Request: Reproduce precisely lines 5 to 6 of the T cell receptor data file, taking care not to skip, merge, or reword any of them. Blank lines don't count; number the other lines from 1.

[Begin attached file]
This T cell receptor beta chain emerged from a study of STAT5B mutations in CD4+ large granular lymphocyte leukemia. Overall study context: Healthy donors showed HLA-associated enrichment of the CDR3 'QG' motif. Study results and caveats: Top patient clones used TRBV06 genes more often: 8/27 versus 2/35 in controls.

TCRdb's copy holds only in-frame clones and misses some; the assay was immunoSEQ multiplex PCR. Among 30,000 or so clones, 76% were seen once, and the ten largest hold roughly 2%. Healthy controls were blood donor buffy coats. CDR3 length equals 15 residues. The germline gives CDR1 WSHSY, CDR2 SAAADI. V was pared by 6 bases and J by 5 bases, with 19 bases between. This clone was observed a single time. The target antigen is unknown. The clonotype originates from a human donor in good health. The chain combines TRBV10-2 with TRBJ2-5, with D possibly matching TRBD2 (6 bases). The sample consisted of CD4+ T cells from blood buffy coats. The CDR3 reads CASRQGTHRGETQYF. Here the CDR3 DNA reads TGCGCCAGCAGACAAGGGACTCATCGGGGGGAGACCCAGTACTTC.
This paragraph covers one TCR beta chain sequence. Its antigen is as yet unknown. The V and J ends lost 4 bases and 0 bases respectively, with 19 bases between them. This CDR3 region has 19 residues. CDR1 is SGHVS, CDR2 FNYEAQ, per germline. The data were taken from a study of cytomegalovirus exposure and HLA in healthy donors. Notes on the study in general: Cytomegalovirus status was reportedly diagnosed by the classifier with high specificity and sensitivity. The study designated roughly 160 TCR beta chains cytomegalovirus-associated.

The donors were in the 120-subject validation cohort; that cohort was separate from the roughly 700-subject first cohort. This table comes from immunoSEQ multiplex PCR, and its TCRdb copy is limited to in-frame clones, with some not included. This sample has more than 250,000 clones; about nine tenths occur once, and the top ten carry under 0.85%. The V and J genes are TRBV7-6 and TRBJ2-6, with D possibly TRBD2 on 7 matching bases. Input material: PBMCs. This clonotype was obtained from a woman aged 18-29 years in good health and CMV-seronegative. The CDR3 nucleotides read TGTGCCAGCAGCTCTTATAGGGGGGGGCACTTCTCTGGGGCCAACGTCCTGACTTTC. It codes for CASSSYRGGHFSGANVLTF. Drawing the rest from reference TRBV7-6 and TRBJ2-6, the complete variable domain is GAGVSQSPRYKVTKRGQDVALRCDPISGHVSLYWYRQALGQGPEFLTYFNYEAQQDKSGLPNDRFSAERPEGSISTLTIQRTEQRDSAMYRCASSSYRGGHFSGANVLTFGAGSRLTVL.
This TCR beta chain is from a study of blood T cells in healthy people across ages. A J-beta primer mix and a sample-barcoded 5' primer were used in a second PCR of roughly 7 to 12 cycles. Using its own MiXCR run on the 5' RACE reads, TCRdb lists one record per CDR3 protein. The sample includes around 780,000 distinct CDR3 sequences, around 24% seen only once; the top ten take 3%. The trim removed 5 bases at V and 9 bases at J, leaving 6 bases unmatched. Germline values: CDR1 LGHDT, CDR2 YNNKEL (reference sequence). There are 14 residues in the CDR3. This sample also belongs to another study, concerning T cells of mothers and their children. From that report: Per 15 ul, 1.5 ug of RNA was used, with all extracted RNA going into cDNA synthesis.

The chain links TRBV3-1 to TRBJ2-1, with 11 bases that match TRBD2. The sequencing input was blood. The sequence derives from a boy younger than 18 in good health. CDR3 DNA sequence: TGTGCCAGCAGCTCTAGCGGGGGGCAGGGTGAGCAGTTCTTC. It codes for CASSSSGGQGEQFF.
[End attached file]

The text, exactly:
This TCR beta chain is from a study of blood T cells in healthy people across ages. A J-beta primer mix and a sample-barcoded 5' primer were used in a second PCR of roughly 7 to 12 cycles. Using its own MiXCR run on the 5' RACE reads, TCRdb lists one record per CDR3 protein. The sample includes around 780,000 distinct CDR3 sequences, around 24% seen only once; the top ten take 3%. The trim removed 5 bases at V and 9 bases at J, leaving 6 bases unmatched. Germline values: CDR1 LGHDT, CDR2 YNNKEL (reference sequence). There are 14 residues in the CDR3. This sample also belongs to another study, concerning T cells of mothers and their children. From that report: Per 15 ul, 1.5 ug of RNA was used, with all extracted RNA going into cDNA synthesis.

The chain links TRBV3-1 to TRBJ2-1, with 11 bases that match TRBD2. The sequencing input was blood. The sequence derives from a boy younger than 18 in good health. CDR3 DNA sequence: TGTGCCAGCAGCTCTAGCGGGGGGCAGGGTGAGCAGTTCTTC. It codes for CASSSSGGQGEQFF.